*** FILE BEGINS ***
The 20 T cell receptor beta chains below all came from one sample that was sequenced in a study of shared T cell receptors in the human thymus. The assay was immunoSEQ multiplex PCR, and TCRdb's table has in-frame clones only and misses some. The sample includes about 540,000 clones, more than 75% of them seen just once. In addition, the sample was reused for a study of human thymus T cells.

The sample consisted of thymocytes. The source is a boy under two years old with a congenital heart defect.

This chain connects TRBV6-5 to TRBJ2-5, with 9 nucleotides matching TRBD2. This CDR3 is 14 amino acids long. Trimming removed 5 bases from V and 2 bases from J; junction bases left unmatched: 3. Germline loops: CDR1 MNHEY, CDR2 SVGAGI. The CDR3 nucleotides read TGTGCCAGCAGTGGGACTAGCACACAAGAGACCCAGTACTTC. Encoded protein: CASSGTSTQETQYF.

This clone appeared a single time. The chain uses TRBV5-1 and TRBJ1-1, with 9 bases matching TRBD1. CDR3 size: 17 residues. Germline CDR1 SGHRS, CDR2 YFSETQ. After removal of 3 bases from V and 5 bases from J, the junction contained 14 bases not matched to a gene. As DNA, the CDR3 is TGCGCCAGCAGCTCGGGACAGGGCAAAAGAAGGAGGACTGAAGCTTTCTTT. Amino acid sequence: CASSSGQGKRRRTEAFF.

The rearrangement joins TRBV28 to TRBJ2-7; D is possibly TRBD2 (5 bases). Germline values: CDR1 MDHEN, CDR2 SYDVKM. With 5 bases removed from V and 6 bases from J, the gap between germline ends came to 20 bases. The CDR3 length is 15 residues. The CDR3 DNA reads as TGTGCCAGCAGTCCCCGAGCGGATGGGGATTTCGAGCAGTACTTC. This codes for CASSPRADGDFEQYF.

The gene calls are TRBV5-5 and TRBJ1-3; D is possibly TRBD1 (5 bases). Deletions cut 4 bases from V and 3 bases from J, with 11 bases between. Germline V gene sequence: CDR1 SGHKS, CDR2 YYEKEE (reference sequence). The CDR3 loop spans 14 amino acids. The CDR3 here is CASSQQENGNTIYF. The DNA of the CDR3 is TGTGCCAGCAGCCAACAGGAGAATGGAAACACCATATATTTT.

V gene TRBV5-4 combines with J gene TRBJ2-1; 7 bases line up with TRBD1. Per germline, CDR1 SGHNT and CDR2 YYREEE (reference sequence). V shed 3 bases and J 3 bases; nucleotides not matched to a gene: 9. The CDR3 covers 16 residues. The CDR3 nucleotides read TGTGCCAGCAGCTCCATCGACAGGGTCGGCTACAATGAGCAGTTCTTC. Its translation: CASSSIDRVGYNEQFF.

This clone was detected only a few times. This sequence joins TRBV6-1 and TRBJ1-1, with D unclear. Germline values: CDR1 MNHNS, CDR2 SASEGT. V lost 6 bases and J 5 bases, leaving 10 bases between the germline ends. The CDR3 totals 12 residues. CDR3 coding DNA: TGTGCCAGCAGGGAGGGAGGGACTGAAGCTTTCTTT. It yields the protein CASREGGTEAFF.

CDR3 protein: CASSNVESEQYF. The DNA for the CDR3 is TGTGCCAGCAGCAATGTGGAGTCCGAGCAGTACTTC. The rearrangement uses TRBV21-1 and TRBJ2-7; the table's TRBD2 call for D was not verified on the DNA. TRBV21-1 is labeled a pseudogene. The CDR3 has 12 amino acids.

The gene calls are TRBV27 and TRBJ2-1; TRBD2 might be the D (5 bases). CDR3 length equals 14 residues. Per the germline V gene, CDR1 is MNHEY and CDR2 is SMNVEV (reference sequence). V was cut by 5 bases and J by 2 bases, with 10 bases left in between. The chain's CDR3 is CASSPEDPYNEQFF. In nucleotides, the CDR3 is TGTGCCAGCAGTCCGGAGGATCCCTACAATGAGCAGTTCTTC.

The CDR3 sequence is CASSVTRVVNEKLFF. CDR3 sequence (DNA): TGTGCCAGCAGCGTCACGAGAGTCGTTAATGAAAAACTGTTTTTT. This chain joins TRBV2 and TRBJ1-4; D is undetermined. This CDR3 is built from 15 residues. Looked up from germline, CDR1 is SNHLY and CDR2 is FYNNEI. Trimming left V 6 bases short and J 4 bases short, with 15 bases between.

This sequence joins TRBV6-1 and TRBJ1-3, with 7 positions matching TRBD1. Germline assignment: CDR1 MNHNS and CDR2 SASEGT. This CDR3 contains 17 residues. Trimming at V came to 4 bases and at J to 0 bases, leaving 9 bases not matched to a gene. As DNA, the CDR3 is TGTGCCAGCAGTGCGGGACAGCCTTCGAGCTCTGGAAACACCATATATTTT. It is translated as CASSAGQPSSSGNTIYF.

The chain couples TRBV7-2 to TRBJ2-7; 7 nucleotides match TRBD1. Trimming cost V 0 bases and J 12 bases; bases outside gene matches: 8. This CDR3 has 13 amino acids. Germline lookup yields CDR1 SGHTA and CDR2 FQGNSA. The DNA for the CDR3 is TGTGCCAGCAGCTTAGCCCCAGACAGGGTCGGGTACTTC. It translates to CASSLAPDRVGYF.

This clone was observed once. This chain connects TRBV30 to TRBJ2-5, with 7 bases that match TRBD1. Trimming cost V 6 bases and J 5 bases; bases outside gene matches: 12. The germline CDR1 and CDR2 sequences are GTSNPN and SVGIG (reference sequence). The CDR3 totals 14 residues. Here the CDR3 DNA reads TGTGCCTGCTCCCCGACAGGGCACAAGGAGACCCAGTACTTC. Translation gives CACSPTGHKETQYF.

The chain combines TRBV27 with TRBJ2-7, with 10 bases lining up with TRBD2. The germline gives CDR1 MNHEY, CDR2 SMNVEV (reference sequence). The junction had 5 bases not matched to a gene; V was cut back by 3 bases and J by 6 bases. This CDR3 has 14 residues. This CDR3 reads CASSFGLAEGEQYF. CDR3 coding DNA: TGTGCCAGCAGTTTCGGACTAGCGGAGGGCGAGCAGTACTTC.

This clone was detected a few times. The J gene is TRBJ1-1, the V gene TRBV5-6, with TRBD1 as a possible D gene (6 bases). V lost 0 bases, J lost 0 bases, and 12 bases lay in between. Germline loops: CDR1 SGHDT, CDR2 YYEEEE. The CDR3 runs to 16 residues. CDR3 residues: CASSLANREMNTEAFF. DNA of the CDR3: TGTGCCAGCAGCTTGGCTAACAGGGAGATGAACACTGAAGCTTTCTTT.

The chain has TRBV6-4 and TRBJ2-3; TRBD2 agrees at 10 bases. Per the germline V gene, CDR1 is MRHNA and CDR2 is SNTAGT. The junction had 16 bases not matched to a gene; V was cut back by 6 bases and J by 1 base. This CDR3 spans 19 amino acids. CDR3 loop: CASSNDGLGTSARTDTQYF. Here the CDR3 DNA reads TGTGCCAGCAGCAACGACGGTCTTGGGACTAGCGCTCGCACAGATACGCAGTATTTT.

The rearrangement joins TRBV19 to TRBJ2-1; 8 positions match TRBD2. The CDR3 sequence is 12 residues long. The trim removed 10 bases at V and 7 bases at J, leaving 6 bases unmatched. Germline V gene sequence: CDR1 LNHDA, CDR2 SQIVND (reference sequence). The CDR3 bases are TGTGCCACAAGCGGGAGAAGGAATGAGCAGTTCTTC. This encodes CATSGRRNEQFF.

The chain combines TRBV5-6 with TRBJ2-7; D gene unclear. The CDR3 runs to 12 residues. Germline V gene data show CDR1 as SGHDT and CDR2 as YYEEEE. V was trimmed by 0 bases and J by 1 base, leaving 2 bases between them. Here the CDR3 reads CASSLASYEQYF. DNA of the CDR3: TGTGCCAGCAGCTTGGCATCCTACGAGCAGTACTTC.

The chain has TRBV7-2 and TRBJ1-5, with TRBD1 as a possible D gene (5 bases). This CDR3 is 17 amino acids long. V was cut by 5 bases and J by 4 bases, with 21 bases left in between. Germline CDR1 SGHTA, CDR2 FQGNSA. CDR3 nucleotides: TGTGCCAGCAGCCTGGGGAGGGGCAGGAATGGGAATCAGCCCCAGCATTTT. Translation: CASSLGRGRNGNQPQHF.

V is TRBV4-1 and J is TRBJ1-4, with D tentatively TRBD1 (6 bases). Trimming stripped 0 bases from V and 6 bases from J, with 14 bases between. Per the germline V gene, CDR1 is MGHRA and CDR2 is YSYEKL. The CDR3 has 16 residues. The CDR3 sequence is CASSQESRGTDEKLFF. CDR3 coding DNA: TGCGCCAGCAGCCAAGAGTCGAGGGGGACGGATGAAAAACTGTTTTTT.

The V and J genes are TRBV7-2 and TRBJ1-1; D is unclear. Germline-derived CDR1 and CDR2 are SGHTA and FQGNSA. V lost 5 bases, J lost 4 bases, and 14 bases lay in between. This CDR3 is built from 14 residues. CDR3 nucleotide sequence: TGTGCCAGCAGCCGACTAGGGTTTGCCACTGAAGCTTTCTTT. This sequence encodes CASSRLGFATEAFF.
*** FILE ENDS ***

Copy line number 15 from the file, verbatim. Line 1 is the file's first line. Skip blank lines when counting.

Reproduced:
The chain combines TRBV27 with TRBJ2-7, with 10 bases lining up with TRBD2. The germline gives CDR1 MNHEY, CDR2 SMNVEV (reference sequence). The junction had 5 bases not matched to a gene; V was cut back by 3 bases and J by 6 bases. This CDR3 has 14 residues. This CDR3 reads CASSFGLAEGEQYF. CDR3 coding DNA: TGTGCCAGCAGTTTCGGACTAGCGGAGGGCGAGCAGTACTTC.